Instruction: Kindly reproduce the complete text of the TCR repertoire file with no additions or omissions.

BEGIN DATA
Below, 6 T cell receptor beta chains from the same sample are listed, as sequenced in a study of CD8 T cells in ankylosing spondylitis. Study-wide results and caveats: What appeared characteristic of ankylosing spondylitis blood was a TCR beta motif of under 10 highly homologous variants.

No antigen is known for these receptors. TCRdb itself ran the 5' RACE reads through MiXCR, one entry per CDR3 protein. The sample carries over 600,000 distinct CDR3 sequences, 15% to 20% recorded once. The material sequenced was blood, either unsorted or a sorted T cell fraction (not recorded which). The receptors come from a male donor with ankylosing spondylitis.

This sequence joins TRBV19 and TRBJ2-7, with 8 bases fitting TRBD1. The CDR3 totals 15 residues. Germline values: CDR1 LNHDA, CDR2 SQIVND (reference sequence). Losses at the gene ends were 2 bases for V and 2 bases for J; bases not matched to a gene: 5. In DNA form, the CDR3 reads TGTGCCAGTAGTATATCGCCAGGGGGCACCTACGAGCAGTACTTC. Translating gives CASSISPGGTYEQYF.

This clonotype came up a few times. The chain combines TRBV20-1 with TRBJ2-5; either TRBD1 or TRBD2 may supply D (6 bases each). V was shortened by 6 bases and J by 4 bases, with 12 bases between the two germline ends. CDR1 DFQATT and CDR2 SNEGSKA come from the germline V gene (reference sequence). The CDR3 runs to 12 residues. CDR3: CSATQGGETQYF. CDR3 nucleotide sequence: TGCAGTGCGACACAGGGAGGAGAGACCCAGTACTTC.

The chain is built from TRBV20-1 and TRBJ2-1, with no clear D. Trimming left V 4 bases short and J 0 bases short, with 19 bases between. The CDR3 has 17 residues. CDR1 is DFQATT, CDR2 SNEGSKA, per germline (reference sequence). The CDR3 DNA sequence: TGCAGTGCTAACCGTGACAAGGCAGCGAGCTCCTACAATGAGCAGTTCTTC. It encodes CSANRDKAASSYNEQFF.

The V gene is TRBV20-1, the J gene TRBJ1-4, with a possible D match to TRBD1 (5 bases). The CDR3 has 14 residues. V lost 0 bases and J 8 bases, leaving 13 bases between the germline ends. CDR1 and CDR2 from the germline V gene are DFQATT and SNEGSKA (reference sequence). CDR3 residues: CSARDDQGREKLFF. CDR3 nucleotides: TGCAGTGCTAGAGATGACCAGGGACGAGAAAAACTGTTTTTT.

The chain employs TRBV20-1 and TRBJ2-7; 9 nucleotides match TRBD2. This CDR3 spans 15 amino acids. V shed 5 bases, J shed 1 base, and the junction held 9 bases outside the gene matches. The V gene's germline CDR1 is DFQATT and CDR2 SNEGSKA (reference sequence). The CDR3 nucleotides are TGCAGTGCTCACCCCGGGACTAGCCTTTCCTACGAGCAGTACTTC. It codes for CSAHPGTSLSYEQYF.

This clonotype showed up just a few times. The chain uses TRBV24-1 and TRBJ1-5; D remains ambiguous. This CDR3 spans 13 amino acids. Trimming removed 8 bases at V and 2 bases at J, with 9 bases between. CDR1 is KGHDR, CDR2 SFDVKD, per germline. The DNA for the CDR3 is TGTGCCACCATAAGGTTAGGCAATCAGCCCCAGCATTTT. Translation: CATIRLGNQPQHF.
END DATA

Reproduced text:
Below, 6 T cell receptor beta chains from the same sample are listed, as sequenced in a study of CD8 T cells in ankylosing spondylitis. Study-wide results and caveats: What appeared characteristic of ankylosing spondylitis blood was a TCR beta motif of under 10 highly homologous variants.

No antigen is known for these receptors. TCRdb itself ran the 5' RACE reads through MiXCR, one entry per CDR3 protein. The sample carries over 600,000 distinct CDR3 sequences, 15% to 20% recorded once. The material sequenced was blood, either unsorted or a sorted T cell fraction (not recorded which). The receptors come from a male donor with ankylosing spondylitis.

This sequence joins TRBV19 and TRBJ2-7, with 8 bases fitting TRBD1. The CDR3 totals 15 residues. Germline values: CDR1 LNHDA, CDR2 SQIVND (reference sequence). Losses at the gene ends were 2 bases for V and 2 bases for J; bases not matched to a gene: 5. In DNA form, the CDR3 reads TGTGCCAGTAGTATATCGCCAGGGGGCACCTACGAGCAGTACTTC. Translating gives CASSISPGGTYEQYF.

This clonotype came up a few times. The chain combines TRBV20-1 with TRBJ2-5; either TRBD1 or TRBD2 may supply D (6 bases each). V was shortened by 6 bases and J by 4 bases, with 12 bases between the two germline ends. CDR1 DFQATT and CDR2 SNEGSKA come from the germline V gene (reference sequence). The CDR3 runs to 12 residues. CDR3: CSATQGGETQYF. CDR3 nucleotide sequence: TGCAGTGCGACACAGGGAGGAGAGACCCAGTACTTC.

The chain is built from TRBV20-1 and TRBJ2-1, with no clear D. Trimming left V 4 bases short and J 0 bases short, with 19 bases between. The CDR3 has 17 residues. CDR1 is DFQATT, CDR2 SNEGSKA, per germline (reference sequence). The CDR3 DNA sequence: TGCAGTGCTAACCGTGACAAGGCAGCGAGCTCCTACAATGAGCAGTTCTTC. It encodes CSANRDKAASSYNEQFF.

The V gene is TRBV20-1, the J gene TRBJ1-4, with a possible D match to TRBD1 (5 bases). The CDR3 has 14 residues. V lost 0 bases and J 8 bases, leaving 13 bases between the germline ends. CDR1 and CDR2 from the germline V gene are DFQATT and SNEGSKA (reference sequence). CDR3 residues: CSARDDQGREKLFF. CDR3 nucleotides: TGCAGTGCTAGAGATGACCAGGGACGAGAAAAACTGTTTTTT.

The chain employs TRBV20-1 and TRBJ2-7; 9 nucleotides match TRBD2. This CDR3 spans 15 amino acids. V shed 5 bases, J shed 1 base, and the junction held 9 bases outside the gene matches. The V gene's germline CDR1 is DFQATT and CDR2 SNEGSKA (reference sequence). The CDR3 nucleotides are TGCAGTGCTCACCCCGGGACTAGCCTTTCCTACGAGCAGTACTTC. It codes for CSAHPGTSLSYEQYF.

This clonotype showed up just a few times. The chain uses TRBV24-1 and TRBJ1-5; D remains ambiguous. This CDR3 spans 13 amino acids. Trimming removed 8 bases at V and 2 bases at J, with 9 bases between. CDR1 is KGHDR, CDR2 SFDVKD, per germline. The DNA for the CDR3 is TGTGCCACCATAAGGTTAGGCAATCAGCCCCAGCATTTT. Translation: CATIRLGNQPQHF.